This article appeared in the October 2012 edition of Ottawa Magazine.
by Judy Trinh
At the first home, a woman unleashes a barrage of profanities at me while chasing me off her garbage-strewn front yard. At the second, I encounter another woman sitting on her back stoop, staring vacantly at a parking lot. She simply sits in silence, refusing to acknowledge my presence. By the time I visit the third place, a simple walk-up brick apartment building in the city’s south end, I’m not sure what to expect. The main entrance consists of a creaky screen door that opens up to a set of steep, narrow stairs. My shoes echo with each step as I climb the dozen or so stairs to the top-floor unit, a not so subtle announcement of my arrival. A knock on the door of Unit 2 prompts a singsongy voice to inquire, “Who is it?”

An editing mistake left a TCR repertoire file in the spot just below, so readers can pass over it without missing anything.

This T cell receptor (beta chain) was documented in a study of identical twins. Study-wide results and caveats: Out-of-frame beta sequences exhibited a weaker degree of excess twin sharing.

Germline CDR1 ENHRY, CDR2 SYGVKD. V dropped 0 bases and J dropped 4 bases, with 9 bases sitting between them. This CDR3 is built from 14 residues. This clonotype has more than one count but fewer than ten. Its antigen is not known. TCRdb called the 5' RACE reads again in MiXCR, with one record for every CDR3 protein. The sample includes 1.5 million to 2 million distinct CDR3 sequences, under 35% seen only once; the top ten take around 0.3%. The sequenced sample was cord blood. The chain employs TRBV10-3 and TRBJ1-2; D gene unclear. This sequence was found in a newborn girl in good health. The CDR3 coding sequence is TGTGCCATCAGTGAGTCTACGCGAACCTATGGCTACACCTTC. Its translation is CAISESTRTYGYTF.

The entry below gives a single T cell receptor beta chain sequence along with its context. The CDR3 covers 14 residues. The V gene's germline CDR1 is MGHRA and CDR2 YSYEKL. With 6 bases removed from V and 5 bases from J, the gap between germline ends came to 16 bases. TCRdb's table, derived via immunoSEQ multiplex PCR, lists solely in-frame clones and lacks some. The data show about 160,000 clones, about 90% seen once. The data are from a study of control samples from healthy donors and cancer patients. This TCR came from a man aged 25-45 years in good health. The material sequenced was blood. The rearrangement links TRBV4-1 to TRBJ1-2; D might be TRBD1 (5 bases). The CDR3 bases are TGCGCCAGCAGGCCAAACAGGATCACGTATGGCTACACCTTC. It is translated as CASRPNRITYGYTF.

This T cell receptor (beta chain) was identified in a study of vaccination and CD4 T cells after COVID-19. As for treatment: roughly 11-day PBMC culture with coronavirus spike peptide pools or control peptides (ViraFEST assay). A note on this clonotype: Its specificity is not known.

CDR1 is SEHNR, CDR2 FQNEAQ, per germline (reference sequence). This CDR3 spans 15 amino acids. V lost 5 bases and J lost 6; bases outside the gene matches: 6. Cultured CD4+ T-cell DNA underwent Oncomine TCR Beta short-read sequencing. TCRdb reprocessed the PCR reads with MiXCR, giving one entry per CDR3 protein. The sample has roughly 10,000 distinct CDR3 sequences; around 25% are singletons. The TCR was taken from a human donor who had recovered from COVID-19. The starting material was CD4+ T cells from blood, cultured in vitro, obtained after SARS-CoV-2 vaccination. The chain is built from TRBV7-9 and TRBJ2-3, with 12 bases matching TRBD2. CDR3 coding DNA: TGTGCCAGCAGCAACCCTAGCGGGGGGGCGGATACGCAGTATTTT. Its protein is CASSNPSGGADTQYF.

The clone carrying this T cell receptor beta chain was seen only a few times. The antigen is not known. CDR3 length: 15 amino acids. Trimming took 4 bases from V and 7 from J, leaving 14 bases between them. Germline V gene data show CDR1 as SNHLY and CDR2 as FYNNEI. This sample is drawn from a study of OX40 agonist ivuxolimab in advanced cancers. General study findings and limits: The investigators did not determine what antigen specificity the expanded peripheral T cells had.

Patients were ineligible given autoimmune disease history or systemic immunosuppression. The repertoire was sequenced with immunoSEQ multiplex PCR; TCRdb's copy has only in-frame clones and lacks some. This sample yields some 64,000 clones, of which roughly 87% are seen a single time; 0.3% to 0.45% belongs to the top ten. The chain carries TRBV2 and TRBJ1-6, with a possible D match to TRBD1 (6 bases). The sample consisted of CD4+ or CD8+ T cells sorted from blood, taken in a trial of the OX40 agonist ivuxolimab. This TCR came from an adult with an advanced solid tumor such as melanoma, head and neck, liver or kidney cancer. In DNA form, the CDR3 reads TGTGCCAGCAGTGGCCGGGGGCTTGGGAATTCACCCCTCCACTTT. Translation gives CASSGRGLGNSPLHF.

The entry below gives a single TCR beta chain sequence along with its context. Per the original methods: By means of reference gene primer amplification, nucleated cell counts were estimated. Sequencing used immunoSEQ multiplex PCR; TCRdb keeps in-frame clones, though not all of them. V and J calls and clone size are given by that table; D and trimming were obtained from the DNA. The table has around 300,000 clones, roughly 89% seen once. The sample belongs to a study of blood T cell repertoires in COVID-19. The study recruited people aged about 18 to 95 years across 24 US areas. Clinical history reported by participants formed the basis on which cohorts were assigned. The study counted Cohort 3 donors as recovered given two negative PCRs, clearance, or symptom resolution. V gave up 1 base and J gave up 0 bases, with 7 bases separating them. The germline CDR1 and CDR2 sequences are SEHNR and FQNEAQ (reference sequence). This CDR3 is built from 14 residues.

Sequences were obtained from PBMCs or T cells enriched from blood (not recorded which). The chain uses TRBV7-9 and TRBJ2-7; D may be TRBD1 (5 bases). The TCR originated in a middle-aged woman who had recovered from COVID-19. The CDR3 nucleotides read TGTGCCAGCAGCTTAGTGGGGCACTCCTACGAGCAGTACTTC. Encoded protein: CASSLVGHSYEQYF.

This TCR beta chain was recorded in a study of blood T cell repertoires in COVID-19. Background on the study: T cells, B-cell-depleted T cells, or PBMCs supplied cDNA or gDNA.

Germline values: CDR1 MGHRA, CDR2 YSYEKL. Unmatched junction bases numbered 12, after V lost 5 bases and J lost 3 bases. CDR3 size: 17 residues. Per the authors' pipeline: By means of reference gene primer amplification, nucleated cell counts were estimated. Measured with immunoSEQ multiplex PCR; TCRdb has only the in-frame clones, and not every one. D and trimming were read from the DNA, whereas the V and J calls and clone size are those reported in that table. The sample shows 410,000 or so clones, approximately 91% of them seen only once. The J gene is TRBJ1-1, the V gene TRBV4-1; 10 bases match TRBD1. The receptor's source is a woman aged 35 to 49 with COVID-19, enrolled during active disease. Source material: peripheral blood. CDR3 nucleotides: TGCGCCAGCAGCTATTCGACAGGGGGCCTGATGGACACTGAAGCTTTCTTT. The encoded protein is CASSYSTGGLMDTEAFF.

A petite woman opens the door, smiling politely. Dark curls frame her makeup-free face, and she’s dressed in a long floral skirt with a crocheted shawl draped over her shoulders. When I introduce myself as a reporter, her breath catches and her smile fades. She knows the reason for the visit is her 15-year-old daughter, C.B.* [all names changed to protect the identity of the teens] “I don’t know what happened. I’m still trying to figure it out.” Her words trail off. Her voice is tinged with defeat.